1. The petitioners before us were directed to give security for their good beheaviour under Section 118, Criminal Procedure Code, by Mr. Mannooch, the Additional District Magistrate of Midnapore. Mr. Mannooch had been duly appointed, under Section 10 (2), Criminal Procedure Code, to be Additional District Magistrate with all the powers of a District Magistrate under the Code. The petitioners appealed to the District Magistrate who refused to hear the appeals on the ground that they lay to the Sessions Judge. The petitioners then obtained the present rule calling on the District Magistrate to show cause why he should not hear the appeals.
2. There is no question that the District Magistrate was mistaken in saying that an appeal lay to the Sessions Judge. The Sessions Judge, of course, has no appellate powers in the case of a person ordered to give security for good behaviour. The only appellate authority is the District Magistrate. The question is, whether Section 403, Criminal Procedure Code gives him appellate powers in the case of an order made by an Additional District Magistrate. In terms it undoubtedly does, unless an Additional District Magistrate is included in the words the District Magistrate.'
3. For the petitioners it has been argued that the District Magistrate is a distinct person with special powers given by the Code, whereas an Additional District Magistrate is merely a Magistrate of the first class on whom the special powers of a District Magistrate have been conferred by the Local Government.
4. We have been referred to various Bastions of the Code having reference to the powers and duties of a District Magistrate, from which, it has been argued, the conclusion is to be drawn that the term 'District Magistrate' does not in all eases include an Additional District Magistrate. I do not think any useful purposes will be served by referring to those Sections as in many of them it is an open question whether the provisions of Section 10 (2) would not make the particular section applicable to an Additional District Magistrate, and, farther, sections which deal with the administrative or executive duties of the District Magistrate will not be any sure guide to the solution of the question before us.
5. An argument for the petitioners which may be noticed is that the words 'other than the District Magistrate' were inserted in Section 406 expressly to cover the case of an Additional District Magistrate, other wise they are unnecessary, for, on general principle?, a District Magistrate could not hear an appeal from his own order. 'It at the same, time conceded that an Additional District Magistrate may exercise appellate powers under this section. I do not think this argument conclusive, for even if the words 'other than the District Magistrate' were omitted, the same difficulty might arise, though the argument against the petitioners would possibly be strengthened by the omission.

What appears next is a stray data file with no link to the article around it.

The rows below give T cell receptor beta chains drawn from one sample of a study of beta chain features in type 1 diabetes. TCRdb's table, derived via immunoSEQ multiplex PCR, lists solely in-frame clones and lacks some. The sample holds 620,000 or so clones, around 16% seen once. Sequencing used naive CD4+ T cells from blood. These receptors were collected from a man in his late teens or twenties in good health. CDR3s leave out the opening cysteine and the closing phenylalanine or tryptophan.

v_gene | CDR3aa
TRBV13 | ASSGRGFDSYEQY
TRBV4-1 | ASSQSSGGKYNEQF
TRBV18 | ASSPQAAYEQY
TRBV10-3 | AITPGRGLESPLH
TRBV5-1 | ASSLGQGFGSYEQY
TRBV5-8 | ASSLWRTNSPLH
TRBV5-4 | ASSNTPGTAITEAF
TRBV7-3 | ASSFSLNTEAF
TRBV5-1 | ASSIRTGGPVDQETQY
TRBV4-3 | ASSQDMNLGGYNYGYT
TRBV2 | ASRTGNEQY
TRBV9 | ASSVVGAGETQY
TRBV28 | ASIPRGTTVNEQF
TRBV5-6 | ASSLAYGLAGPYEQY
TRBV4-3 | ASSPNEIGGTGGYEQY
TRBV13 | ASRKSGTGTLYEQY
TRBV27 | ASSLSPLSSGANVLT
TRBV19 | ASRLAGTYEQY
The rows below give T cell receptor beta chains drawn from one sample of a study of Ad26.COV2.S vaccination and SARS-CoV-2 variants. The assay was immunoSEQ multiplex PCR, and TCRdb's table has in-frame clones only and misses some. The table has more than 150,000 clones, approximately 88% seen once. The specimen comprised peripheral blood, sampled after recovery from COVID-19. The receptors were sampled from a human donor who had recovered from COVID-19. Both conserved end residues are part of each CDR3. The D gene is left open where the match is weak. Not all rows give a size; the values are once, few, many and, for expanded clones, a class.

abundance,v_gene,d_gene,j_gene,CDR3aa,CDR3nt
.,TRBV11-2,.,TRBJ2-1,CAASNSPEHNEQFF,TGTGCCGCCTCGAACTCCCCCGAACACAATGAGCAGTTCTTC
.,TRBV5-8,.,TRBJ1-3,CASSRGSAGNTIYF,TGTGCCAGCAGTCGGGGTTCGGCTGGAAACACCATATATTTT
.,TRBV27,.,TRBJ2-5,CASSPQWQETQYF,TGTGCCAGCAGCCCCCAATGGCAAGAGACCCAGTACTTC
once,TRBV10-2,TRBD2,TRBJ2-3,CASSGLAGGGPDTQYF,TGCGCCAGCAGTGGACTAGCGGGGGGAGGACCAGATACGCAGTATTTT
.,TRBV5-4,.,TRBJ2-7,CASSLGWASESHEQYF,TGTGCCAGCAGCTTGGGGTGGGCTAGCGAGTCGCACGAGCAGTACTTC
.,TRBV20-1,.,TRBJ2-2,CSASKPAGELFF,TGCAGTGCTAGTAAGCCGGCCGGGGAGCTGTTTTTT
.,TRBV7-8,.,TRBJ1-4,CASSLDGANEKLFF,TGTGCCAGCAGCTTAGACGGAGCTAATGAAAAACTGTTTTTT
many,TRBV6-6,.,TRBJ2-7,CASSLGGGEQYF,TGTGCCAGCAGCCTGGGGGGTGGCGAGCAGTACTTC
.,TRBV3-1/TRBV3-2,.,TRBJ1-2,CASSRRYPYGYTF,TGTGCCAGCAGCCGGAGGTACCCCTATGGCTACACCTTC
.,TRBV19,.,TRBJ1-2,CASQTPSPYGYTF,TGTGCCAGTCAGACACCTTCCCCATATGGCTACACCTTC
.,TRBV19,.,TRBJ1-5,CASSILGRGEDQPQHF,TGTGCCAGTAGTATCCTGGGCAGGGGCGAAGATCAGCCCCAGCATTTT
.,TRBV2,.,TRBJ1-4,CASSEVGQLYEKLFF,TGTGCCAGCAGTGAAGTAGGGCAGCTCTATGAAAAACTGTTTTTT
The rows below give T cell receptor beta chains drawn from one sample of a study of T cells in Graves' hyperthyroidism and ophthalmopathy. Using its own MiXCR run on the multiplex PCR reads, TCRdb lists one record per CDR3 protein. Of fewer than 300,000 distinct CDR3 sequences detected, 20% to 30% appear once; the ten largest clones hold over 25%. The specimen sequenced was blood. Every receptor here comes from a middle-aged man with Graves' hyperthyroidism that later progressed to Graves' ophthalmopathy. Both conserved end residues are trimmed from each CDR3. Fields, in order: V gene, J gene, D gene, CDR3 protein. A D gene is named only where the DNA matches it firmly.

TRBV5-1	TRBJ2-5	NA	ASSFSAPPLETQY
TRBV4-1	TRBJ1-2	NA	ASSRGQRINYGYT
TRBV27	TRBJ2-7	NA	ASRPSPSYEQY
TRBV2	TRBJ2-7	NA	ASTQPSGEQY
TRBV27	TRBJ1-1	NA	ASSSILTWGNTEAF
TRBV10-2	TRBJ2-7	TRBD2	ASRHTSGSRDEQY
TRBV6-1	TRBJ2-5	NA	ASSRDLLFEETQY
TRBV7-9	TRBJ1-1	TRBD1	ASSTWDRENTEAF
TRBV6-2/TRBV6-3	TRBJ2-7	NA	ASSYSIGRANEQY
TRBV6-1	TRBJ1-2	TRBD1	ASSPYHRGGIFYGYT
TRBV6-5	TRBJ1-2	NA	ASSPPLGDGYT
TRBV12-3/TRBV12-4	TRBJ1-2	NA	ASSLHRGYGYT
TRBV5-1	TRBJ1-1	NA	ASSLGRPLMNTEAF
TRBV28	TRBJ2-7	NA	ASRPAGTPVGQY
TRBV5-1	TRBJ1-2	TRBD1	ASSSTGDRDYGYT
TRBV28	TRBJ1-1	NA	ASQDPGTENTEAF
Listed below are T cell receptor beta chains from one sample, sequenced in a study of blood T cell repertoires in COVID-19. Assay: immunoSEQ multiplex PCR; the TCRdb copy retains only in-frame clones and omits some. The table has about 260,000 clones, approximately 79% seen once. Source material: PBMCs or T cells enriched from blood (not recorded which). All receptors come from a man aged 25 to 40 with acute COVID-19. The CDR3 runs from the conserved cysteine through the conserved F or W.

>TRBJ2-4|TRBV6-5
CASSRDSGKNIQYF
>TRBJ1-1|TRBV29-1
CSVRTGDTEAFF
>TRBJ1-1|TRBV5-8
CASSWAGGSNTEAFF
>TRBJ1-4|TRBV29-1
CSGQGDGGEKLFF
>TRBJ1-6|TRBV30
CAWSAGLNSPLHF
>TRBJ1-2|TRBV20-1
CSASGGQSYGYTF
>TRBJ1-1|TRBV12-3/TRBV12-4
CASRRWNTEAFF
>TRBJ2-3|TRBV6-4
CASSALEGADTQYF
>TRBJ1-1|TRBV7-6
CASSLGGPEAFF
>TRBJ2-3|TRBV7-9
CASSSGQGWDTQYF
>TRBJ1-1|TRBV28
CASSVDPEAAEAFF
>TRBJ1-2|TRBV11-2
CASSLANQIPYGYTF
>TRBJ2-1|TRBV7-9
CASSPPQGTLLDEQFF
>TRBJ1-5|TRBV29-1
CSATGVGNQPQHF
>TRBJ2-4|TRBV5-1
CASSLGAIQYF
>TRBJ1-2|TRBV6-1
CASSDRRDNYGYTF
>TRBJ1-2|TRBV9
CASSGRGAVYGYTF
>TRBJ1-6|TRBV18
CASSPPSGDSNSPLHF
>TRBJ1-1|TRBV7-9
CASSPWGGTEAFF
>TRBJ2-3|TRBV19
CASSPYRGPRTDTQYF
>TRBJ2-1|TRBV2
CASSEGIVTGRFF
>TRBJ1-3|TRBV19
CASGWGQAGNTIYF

6. On the other hand, it is argued that the Additional District Magistrate has concurrent jurisdiction with the District Magistrate and it is contrary to fundamental principles for one Court to sit in appeal over a Court, or concurrent jurisdiation, and that Section 435 gives us a guide, as by that section the District Magistrate has revisional powers only in the case of orders of an inferior Court, which term could not include the Court of the Additional District Magistrate.
7. The latter argument does not help us, for appellate powers are not necessarily subject to the same limitations as revisional powers. The former argument is attractive, but not conclusive: appellate power must depend on the words of the Statute, whish being plain in themselves must be held to have their ordinary significance unless such a construction leads to a result clearly contrary to the intention of the Legislature. Now, it cannot be said that it would do so in view of the Full Bench decision in Nabu Sardar v. Emperor 34 C. 1 : 11 C. W. N. 25 : 4 C. L. J. 428 : 4 Cr. L. J. 399 : 1 M. L. T. 368 (F. B.). It was there decided that the powers given by Section 125 were not limited in any way, and though the correctness of that decision may be open to doubt, it interprets the law for this Province, and if, by the operation of that section, a District Magistrate can question on the merits an order of the Additional District Magistrate, being a Court not superior to his, there is nothing anomalous in his being empowered to sit in appeal over that officer.
8. It might seem unnecessary for the petitioners to press their point in view of the fact that the District Magistrate can interfere under Section 125, But the fact that the District Magistrate has the power does not dispose of the matter, for, under Section 125, it is a matter within his discretion, whereas if an appeal lies under Section 406, the District Magistrate is bound to hear it.
9. In my opinion, there is only one person who can be the District Magistrate. Consequently, though an Additional District Magistrate may have all his powers be is a 'Magistrate other than the District Magistrate' within the meaning of Section 206 of the Code, and consequently an appeal lay to the District Magistrate, I would make the rule absolute and direct the District Magistrate to hear the appeals.
10. I agree.